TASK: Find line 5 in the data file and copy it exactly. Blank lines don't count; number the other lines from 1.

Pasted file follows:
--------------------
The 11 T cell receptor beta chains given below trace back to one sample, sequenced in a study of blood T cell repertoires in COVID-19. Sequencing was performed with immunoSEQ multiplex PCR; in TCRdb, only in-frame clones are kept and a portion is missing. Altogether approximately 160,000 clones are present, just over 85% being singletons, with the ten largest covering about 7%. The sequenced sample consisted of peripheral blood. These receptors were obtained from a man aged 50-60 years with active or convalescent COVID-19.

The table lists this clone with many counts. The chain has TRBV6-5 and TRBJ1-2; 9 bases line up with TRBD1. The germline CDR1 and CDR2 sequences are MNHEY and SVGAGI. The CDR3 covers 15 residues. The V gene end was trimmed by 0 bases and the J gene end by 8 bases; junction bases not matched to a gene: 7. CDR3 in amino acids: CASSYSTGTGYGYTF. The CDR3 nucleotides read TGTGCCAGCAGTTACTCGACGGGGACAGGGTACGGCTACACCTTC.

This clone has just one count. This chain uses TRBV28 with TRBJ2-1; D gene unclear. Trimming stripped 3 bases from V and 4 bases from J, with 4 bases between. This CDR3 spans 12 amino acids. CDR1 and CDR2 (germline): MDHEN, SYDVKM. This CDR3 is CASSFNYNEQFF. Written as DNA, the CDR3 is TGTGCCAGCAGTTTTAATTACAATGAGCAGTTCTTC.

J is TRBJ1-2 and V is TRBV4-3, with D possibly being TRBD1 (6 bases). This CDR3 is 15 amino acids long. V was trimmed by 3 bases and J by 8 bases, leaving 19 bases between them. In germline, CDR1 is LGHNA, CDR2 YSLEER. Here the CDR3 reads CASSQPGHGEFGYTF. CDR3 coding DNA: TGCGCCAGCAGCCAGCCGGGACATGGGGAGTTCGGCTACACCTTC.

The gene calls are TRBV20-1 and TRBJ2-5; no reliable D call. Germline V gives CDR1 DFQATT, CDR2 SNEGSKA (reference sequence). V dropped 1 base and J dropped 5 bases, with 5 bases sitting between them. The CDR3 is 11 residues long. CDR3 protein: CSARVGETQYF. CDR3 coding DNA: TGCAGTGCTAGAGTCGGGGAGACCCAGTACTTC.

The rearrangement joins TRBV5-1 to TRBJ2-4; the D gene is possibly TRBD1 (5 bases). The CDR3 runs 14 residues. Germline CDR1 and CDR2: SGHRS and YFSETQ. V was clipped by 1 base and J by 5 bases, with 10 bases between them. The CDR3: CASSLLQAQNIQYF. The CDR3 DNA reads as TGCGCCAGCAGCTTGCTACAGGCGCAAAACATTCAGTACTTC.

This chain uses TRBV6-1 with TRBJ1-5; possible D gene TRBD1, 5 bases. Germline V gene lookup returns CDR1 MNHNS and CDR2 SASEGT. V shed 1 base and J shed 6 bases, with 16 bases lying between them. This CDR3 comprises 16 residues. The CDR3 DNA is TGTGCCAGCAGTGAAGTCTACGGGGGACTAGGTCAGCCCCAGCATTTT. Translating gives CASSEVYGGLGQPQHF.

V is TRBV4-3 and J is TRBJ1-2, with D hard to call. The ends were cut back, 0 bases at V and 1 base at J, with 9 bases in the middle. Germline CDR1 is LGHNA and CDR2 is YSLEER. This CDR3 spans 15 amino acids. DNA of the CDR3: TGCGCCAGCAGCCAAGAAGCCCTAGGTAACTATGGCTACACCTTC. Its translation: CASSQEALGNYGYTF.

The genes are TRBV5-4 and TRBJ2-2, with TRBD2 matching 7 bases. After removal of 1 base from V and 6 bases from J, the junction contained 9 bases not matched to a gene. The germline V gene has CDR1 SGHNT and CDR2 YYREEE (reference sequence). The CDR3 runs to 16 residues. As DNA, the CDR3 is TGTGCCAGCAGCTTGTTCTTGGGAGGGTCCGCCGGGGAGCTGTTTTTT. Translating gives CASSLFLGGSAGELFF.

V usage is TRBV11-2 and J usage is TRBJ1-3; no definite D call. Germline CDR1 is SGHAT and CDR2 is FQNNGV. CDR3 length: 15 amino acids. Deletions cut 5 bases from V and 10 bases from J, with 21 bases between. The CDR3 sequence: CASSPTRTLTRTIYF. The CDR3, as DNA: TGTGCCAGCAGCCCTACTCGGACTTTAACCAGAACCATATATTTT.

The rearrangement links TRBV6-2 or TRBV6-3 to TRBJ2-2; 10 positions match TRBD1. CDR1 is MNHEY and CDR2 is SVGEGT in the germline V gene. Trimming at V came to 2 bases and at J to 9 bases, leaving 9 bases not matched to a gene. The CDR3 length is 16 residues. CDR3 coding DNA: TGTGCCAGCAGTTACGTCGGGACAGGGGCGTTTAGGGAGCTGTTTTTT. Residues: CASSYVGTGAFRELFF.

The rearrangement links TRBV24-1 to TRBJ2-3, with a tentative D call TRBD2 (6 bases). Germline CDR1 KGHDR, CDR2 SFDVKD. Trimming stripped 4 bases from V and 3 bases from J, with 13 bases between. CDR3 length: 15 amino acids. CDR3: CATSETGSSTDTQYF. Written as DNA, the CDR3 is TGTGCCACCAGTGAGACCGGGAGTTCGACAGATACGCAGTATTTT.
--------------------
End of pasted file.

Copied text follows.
The gene calls are TRBV20-1 and TRBJ2-5; no reliable D call. Germline V gives CDR1 DFQATT, CDR2 SNEGSKA (reference sequence). V dropped 1 base and J dropped 5 bases, with 5 bases sitting between them. The CDR3 is 11 residues long. CDR3 protein: CSARVGETQYF. CDR3 coding DNA: TGCAGTGCTAGAGTCGGGGAGACCCAGTACTTC.